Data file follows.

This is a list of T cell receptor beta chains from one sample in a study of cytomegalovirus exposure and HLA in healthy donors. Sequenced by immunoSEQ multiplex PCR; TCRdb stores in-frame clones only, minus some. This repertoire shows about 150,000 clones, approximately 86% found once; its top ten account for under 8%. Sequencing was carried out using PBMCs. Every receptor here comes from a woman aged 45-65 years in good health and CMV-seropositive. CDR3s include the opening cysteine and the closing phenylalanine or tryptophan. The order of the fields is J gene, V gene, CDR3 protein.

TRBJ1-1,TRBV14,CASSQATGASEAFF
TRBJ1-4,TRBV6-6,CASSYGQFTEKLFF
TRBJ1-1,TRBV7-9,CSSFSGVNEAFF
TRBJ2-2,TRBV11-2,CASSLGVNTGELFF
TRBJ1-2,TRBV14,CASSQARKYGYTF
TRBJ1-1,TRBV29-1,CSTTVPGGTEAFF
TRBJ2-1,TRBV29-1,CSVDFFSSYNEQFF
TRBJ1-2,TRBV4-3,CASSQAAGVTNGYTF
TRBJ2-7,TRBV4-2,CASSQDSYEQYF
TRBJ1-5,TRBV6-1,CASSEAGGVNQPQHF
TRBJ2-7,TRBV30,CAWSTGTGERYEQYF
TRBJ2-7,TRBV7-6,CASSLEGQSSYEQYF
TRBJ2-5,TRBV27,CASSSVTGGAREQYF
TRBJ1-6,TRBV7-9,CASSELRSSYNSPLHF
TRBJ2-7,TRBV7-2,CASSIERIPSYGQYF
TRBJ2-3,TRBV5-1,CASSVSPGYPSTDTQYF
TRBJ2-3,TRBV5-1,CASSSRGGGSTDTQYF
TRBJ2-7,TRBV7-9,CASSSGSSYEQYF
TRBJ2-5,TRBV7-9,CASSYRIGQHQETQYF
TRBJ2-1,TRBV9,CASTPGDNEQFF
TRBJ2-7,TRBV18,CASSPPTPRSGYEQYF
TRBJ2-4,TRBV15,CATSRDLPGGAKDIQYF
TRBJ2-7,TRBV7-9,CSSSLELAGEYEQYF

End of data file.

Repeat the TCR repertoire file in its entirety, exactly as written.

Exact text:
This is a list of T cell receptor beta chains from one sample in a study of cytomegalovirus exposure and HLA in healthy donors. Sequenced by immunoSEQ multiplex PCR; TCRdb stores in-frame clones only, minus some. This repertoire shows about 150,000 clones, approximately 86% found once; its top ten account for under 8%. Sequencing was carried out using PBMCs. Every receptor here comes from a woman aged 45-65 years in good health and CMV-seropositive. CDR3s include the opening cysteine and the closing phenylalanine or tryptophan. The order of the fields is J gene, V gene, CDR3 protein.

TRBJ1-1,TRBV14,CASSQATGASEAFF
TRBJ1-4,TRBV6-6,CASSYGQFTEKLFF
TRBJ1-1,TRBV7-9,CSSFSGVNEAFF
TRBJ2-2,TRBV11-2,CASSLGVNTGELFF
TRBJ1-2,TRBV14,CASSQARKYGYTF
TRBJ1-1,TRBV29-1,CSTTVPGGTEAFF
TRBJ2-1,TRBV29-1,CSVDFFSSYNEQFF
TRBJ1-2,TRBV4-3,CASSQAAGVTNGYTF
TRBJ2-7,TRBV4-2,CASSQDSYEQYF
TRBJ1-5,TRBV6-1,CASSEAGGVNQPQHF
TRBJ2-7,TRBV30,CAWSTGTGERYEQYF
TRBJ2-7,TRBV7-6,CASSLEGQSSYEQYF
TRBJ2-5,TRBV27,CASSSVTGGAREQYF
TRBJ1-6,TRBV7-9,CASSELRSSYNSPLHF
TRBJ2-7,TRBV7-2,CASSIERIPSYGQYF
TRBJ2-3,TRBV5-1,CASSVSPGYPSTDTQYF
TRBJ2-3,TRBV5-1,CASSSRGGGSTDTQYF
TRBJ2-7,TRBV7-9,CASSSGSSYEQYF
TRBJ2-5,TRBV7-9,CASSYRIGQHQETQYF
TRBJ2-1,TRBV9,CASTPGDNEQFF
TRBJ2-7,TRBV18,CASSPPTPRSGYEQYF
TRBJ2-4,TRBV15,CATSRDLPGGAKDIQYF
TRBJ2-7,TRBV7-9,CSSSLELAGEYEQYF